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IIfx incomplete system - complete it or pass it on?

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I have a IIfx in my possession; I've had it long enough that I'm not sure exactly where it came from. I just took a peek inside to check for battery or capacitor leakage, and I saw no signs of either. (And yes, I pulled the batteries - ancient, ancient Tadirans, but still perfectly intact.)


Trouble is, it's not a complete system.

  • It has no RAM whatsoever, and 64-pin RAM is not the easiest thing to come by.
  • It has no video card. (Though it does have an Ethernet card in it...)
  • It has no hard drive or SCSI cabling, and I know that the IIfx's SCSI bus is even trickier than normal SCSI.

I guess the question I'm grappling with is: do I try to complete it into a working system, or do I pass it on to someone else and use the space for a more standard machine? I'd welcome any input.

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It is missing the black SCSI terminator and that can make external SCSI difficulty. This can be difficult to find.

As for the rest of it, it's up to you. Personally, I'd keep it and complete it, but then I am very positively disposed to the end-of-the-Eighties King-of-the-Hill.


With 8MB it will already be maxxed out for its original spec. If you want to run a fast System 6 machine, then 8MB is perfect.

32MB is not unattainable for a reasonable price (say, $50). With 32MB, you can stick Mac OS 8.1 on to it, run RAM-Disks and so on. I wouldn't go any higher than 32MB. Prices for 8MB and 16MB pairs gets very pricey very quickly.


An accelerated NuBus graphics card, preferably one than can support 1024x768 and 256 colours is nice and, again, shouldn't cost more than $50, if you look around and watch eBay and Craigslist diligently. Indeed, some good member may even help you along.


Next, I would recommend a U320 drive (you may have to look around for one that supports 8-bit SCSI - again there is experience here), a 50-pin SCSI to 80-pin SCSI adaptor *that allows termination* and finally an internal SCSI cable. Then end of each physical SCSI bus is required to be terminated.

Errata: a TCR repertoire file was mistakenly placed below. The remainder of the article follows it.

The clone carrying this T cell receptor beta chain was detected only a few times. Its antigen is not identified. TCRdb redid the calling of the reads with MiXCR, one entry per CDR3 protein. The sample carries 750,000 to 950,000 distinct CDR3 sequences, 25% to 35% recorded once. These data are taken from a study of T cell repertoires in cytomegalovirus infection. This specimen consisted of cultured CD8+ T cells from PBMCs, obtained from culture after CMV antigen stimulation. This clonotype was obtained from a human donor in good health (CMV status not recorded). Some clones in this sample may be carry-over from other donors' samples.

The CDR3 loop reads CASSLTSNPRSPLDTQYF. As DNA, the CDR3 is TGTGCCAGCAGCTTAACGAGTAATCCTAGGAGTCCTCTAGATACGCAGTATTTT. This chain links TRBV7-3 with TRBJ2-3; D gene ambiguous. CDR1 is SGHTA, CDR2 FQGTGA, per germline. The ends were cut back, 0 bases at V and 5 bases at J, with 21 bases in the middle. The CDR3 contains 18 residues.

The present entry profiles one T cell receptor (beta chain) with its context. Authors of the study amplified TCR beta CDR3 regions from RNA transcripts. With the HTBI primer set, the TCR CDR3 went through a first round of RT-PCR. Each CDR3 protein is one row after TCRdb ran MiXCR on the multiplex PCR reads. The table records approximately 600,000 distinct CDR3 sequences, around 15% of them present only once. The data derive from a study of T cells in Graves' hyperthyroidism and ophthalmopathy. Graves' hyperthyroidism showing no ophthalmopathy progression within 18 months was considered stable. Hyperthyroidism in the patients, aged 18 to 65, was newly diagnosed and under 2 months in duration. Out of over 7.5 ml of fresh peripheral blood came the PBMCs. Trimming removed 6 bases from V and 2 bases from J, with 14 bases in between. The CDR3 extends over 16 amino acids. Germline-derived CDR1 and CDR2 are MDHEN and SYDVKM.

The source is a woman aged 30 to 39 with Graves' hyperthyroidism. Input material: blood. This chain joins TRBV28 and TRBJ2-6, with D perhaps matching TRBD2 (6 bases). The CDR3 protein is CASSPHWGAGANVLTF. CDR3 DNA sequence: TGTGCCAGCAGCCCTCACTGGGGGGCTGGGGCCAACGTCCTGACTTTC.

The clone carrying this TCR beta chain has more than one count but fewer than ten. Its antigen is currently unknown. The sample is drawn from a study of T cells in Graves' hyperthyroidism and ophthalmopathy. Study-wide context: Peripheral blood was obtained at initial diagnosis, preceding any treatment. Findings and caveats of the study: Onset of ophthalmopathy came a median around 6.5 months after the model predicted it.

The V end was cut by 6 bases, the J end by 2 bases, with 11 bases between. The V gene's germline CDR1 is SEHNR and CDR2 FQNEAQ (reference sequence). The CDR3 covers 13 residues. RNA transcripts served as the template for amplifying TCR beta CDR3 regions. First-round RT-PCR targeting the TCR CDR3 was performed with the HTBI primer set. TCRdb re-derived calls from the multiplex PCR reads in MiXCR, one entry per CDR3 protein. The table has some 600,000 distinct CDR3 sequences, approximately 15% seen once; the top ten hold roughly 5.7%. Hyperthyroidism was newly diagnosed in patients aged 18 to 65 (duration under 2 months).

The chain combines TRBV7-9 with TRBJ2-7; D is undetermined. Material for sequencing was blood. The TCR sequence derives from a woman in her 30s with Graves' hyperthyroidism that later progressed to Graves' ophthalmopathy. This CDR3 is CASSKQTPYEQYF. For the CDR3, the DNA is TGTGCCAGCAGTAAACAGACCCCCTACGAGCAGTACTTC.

The HD isn't really necessary if you get lots of RAM. Use your floppy drives and create a RAM- Disk. RAM-Disks are very fast but volatile. You will have to save what needs saving over the network or on floppy then.


If you're lucky, $150 will get you a nice IIfx up and running. Finding a good home for it is also laudable.


On a final note, I can't promise anything, but I may have spare IIfx RAM and a spare graphics card (but not accelerated), I'd have to go look.

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Had similar problems with SCSI on my iifx, but an SCSI2SD seems to work fine (better termination) and now I can connect ext SCSI devices or not without any issues and she's fast, even without an accelerated video card.


Btw any recommendations for an accelerated video card that are regularly available or are they very rare?

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Only the early systems needed the black terminator. The IIfx case, board, and power supply are the hardest to find. I have extra RAM, video cards, HD, and probably floppy drives for IIfx units (I have 2 complete and an empty case).


It all depends on how much time and money you want to spend tracking down parts to finish the unit and hope what you have actually works. Trading it for another system is a good option as well.

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I have the SuperMac Thunder/24 too in my IIfx and it's a nice card.

As an aside, I had to get my IIfx motherboard recapped because I lost the use of the internal SCSI.

As for NuBus cards, any card really that supports 1024x768 up to at least 256 colours is fine.

There are more desirable cards like the Radius Thunder series, RasterOps Horizon/32, Radius LeMans but these are probably better appreciated in a Quadra 840Av or PM8100.

The Quickdraw acceleration is nice to have but only really necessary for PhotoShop et al. and who uses a IIfx for Photoshop anymore?

Most games will be at 640x480 and 16 or 256 colours anyway.

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I think the consensus is to complete it. It's not too hard to get the ram, there is some on eBay now (I myself have 4x 1mb I'm not using), there are numerous nubus video card options on eBay you can grab, and you can through a SCSI2SD in there.


Now yes, you will need that special black terminator if you want to use a CD-ROM, but floppy is fine for basic installs.